EP 0 562 952 A1 describes a printing plate having a polymeric azide coated on a lithographic support, and removal of the polymeric azide by exposure to a laser beam. No printing press examples are given.

WO 94/18005 describes a printing plate having a laser absorbing layer coated on a support with a crosslinked hydrophilic layer which is removed upon exposure to the laser. All the examples teach a polyvinyl alcohol layer crosslinked with hydrolyzed tetraethylorthosilicate.

U.S. Pat. No. 5,460,918 describes a thermal transfer process for preparing a litho plate from a donor with an oxazoline polymer to a silicate surface receiver. A two sheet system such as this is subject to image quality problems from dust and the expense of preparing two sheets.

It would be desirable to be able to prepare a litho plate that has high writing sensitivity, high image quality, short roll up, and long run length without any processing. None of the prior art examples can do this satisfactorily.

SUMMARY OF THE INVENTION

The present invention is a method of forming a lithographic plate containing a support web coated with an ink accepting laser absorbing layer which is subsequently overcoated with a crosslinked hydrophilic layer having metal oxide groups on the surface. Exposure of this plate to a high intensity laser beam followed by mounting on a press results in excellent impressions without chemical processing.

The lithographic printing plate comprises:

a) a support web with

b) a coextensive melonophilic photothermal conversion layer with

c) a coextensive melonophobic layer comprising a crosslinked polymeric matrix containing a member of the group consisting of colloids of beryllium, magnesium, aluminum, silicon, gadolinium, germanium, arsenic, indium, tin, antimony, tellurium, lead, bismuth and the transition metal oxides and combinations thereof. More specifically, the method of this invention for making a lithographic printing plate comprises the steps of:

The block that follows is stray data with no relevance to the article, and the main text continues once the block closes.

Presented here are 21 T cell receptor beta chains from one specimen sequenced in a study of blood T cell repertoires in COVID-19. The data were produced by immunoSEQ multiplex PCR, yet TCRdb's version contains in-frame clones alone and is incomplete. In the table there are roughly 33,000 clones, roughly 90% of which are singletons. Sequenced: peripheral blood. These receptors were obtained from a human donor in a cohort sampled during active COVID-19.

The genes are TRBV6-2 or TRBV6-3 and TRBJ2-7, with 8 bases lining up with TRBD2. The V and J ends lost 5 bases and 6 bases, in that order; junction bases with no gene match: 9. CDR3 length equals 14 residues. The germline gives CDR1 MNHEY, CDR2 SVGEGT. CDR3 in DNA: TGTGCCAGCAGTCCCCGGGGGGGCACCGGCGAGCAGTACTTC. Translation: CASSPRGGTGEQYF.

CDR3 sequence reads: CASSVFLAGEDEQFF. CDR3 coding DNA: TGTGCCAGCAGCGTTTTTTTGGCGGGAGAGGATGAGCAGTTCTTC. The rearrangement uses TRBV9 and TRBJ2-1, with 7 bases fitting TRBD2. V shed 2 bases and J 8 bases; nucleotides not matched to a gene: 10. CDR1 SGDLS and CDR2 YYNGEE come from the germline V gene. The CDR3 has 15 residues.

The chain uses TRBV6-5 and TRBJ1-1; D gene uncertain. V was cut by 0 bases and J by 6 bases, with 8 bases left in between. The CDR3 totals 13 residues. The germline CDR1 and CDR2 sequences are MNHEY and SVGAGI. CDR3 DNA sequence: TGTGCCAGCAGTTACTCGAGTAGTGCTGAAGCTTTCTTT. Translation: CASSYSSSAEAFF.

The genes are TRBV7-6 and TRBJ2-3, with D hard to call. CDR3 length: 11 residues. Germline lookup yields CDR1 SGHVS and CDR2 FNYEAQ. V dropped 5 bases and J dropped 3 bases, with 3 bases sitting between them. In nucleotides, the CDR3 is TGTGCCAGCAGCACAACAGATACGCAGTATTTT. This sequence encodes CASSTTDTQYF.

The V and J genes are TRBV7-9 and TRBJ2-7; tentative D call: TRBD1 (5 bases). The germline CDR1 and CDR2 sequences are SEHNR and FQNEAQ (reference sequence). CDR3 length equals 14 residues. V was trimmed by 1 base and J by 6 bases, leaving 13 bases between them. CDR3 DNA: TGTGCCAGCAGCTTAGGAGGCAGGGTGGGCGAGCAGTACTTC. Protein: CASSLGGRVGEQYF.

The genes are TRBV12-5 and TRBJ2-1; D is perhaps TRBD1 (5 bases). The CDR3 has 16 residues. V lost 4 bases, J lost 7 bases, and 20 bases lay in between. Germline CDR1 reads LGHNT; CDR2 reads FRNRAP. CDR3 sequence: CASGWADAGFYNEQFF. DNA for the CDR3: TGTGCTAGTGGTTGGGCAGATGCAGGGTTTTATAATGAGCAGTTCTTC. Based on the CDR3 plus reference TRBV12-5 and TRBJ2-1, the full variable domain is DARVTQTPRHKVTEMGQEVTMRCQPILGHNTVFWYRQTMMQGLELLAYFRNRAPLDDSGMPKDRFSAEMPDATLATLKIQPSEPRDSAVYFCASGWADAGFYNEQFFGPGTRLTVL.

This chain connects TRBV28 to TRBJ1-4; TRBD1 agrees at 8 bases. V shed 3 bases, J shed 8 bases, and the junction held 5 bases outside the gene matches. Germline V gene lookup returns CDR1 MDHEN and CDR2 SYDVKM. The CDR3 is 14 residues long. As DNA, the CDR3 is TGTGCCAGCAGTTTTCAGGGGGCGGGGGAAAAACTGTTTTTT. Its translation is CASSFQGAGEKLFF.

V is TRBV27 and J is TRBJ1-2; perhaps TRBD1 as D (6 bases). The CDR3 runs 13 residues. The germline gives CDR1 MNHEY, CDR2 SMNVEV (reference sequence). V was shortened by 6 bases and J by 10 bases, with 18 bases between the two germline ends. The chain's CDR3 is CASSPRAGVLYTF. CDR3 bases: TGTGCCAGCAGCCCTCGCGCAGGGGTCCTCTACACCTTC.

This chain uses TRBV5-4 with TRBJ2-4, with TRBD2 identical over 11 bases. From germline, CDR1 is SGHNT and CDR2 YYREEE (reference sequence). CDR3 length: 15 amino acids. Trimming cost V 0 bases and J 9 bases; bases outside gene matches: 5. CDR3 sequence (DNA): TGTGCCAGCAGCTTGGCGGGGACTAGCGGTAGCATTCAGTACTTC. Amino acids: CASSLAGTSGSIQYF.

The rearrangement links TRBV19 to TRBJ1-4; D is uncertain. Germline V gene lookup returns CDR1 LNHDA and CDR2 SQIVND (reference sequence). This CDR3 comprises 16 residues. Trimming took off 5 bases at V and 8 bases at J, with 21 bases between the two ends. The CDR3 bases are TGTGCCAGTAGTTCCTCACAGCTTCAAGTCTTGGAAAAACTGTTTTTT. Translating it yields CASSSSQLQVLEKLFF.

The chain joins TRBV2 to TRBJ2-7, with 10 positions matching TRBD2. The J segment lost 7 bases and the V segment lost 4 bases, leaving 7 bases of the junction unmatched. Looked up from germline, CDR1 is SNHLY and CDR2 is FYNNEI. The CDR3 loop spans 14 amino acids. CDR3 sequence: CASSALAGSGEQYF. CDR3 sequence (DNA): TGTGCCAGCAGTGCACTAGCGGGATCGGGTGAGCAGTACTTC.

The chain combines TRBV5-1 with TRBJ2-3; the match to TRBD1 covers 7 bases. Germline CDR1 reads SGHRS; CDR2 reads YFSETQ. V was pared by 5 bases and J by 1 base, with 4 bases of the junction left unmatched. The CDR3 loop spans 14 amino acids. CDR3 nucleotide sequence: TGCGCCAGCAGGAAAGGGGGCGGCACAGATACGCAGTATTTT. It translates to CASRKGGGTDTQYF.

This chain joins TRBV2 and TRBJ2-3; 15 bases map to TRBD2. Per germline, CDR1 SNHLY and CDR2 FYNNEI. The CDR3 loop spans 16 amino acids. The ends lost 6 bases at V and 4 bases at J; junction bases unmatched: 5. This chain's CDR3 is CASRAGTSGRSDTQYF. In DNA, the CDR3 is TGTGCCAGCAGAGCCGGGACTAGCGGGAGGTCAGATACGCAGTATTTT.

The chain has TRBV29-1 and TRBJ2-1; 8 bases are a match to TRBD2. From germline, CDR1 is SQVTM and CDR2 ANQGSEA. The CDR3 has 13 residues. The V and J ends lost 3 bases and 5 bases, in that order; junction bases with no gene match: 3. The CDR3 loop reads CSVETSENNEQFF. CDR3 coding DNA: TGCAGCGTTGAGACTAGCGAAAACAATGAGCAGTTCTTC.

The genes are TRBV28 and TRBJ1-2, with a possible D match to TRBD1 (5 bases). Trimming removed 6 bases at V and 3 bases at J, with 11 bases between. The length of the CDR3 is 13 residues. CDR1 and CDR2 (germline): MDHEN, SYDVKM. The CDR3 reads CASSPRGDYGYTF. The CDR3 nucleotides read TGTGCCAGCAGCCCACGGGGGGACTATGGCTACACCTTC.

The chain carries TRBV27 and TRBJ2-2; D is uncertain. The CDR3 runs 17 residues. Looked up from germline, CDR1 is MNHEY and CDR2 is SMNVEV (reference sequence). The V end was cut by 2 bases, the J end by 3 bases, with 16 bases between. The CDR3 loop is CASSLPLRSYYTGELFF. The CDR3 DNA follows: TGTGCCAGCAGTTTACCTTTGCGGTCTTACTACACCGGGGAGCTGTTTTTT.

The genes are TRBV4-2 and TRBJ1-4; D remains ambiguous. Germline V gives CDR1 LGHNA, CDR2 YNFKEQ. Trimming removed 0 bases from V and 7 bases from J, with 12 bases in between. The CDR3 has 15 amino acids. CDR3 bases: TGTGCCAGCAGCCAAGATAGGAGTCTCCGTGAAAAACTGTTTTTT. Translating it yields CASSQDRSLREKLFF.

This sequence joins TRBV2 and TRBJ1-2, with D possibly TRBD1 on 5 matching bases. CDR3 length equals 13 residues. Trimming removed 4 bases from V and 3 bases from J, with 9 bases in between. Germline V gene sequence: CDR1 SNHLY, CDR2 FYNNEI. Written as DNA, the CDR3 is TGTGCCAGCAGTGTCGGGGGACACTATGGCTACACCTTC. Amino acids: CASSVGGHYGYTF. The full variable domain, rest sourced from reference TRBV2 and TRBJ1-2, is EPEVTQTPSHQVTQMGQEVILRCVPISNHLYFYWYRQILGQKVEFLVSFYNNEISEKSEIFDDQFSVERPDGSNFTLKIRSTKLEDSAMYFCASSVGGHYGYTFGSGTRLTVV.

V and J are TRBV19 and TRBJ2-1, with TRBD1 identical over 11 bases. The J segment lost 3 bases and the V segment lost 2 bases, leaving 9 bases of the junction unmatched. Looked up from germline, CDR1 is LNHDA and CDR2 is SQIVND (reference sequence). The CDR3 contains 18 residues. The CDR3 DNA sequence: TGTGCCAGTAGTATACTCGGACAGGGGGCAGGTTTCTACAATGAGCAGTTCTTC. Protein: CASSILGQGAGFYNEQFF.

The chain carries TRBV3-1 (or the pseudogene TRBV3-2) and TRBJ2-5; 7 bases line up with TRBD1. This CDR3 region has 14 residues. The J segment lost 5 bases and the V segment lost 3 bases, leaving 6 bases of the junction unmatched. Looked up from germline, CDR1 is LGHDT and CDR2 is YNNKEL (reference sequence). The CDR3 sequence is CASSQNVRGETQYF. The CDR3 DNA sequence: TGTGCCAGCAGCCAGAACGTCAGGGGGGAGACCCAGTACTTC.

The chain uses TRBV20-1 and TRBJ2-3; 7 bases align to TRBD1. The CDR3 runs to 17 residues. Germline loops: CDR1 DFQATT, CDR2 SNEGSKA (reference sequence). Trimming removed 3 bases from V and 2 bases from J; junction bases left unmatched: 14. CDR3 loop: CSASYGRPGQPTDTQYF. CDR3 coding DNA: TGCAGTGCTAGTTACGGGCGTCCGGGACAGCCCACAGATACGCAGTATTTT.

I) providing an element comprising

a) a support web,

b) a coextensive ink receptive photothermal conversion layer coated on said web and

c) a coextensive ink repellant layer comprising a crosslinked polymeric matrix containing a colloid of an oxide or a hydroxide of a metal selected from the group consisting of beryllium, magnesium, aluminum, silicon, gadolinium, germanium, arsenic, indium, tin, antimony, tellurium, lead, bismuth, a transition metal, and combinations thereof; and,

II) exposing the element to a laser beam having an intensity greater than 0.1 mW/μ2 for a time sufficient to give a total exposure of 200 mJ/cm2 or greater. In this method, the coextensive ink receptive photothermal conversion layer typically is an oleophilic layer, and the coextensive ink repellant layer, which is also properly identified as a sol-gel layer, typically is a hydrophilic layer.